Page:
It is striking that the well-known biblical affirmation “Vanitas vanitatum et omnia vanitatis” (vanity of vanities, all is vanity), which reminds people of the futility of material goods, has been a such powerful source of inspiration for art, the most vane and futile human activity. The vanitas has been indeed one of the most represented subject in the western painting, creating an immensely prolific imaginary. Hourglasses, cut flowers, music instruments, skulls: a complex system of images and symbols mobilised with the aim of highlighting the vanity of the earthly life. It seems that art reaches its highest expressiveness exactly when it represents its own vanity and the one of the world which it belongs to.
In On the Pre-eminent Dignity of the Arts of Fire, the French poet Paul Valéry describes the fascination of fire as that which better represents the artistic experience: despite being ephemeral, exactly like art, fire generates intense sensations, anything but ephemeral. Further, fire quickly consumes itself and is constantly under the threat of vanishing. It is this ungraspable instant before the vanishing of the image that Pinhole 17_VIII e Pinhole 17_X by Saskia Fischer capture. Not only the cut flower directly recalls the iconography of the vanitas, but this is also evoked by the dematerialisation of the image itself in the flow of time.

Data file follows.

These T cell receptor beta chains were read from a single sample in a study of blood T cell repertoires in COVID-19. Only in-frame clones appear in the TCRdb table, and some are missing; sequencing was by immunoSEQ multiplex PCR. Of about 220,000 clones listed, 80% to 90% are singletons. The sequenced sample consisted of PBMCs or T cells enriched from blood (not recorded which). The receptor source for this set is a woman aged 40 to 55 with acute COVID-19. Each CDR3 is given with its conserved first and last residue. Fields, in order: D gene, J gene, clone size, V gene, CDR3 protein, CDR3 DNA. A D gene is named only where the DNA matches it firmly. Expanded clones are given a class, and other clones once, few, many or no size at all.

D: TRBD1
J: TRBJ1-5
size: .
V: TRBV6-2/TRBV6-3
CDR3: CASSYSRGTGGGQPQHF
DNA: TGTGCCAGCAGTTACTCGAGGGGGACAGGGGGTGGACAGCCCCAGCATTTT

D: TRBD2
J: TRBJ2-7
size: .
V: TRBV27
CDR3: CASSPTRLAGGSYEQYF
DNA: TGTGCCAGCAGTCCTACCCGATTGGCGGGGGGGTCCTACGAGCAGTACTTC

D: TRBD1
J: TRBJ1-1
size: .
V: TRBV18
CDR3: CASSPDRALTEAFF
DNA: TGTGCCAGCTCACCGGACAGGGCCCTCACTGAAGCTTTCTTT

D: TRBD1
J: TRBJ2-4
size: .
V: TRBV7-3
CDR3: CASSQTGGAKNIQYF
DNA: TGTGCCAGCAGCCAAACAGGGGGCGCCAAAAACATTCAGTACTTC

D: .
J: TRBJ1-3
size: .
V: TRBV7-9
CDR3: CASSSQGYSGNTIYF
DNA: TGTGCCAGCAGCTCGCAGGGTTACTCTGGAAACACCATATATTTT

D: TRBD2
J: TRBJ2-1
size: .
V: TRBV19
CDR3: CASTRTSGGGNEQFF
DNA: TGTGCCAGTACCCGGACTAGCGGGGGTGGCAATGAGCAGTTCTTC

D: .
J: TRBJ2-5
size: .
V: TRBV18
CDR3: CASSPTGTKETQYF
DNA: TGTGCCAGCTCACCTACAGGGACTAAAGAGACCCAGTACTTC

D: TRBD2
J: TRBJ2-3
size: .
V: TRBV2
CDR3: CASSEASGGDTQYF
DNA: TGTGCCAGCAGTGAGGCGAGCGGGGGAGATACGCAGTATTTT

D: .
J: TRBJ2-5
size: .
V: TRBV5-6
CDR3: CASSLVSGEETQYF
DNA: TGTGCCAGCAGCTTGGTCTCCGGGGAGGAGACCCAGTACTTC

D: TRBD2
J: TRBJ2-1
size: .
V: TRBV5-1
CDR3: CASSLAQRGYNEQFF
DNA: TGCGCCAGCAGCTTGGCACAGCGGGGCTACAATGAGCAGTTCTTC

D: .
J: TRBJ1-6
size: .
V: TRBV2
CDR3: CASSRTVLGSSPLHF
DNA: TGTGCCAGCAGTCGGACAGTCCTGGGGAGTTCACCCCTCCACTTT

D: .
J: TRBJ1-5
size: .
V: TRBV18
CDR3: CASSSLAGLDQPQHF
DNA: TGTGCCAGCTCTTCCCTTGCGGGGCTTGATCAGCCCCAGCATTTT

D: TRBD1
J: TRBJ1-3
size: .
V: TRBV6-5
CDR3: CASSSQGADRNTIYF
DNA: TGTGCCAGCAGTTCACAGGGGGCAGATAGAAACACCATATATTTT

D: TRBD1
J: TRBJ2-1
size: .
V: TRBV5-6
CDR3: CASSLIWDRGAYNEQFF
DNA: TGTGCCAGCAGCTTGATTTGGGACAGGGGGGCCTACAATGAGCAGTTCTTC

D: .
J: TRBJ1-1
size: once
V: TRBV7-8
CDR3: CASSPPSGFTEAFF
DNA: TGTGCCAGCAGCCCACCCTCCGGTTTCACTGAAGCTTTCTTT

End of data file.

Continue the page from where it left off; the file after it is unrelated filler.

The ineluctable flow of time is a theme addressed also by the sound installation Hypodèrmide by Pier Alfeo. The slowly flowing water, that could stop at any moment, induces the same anxiety caused by hourglasses in 17th century paintings, which warn us that the course of events will eventually come to an end. The electronic sounds produced by the work seem indeed to be echoing from another world.
Infinite Vanitas takes place on the verge between two worlds: one that is about to disappear, the other that has not yet disappeared.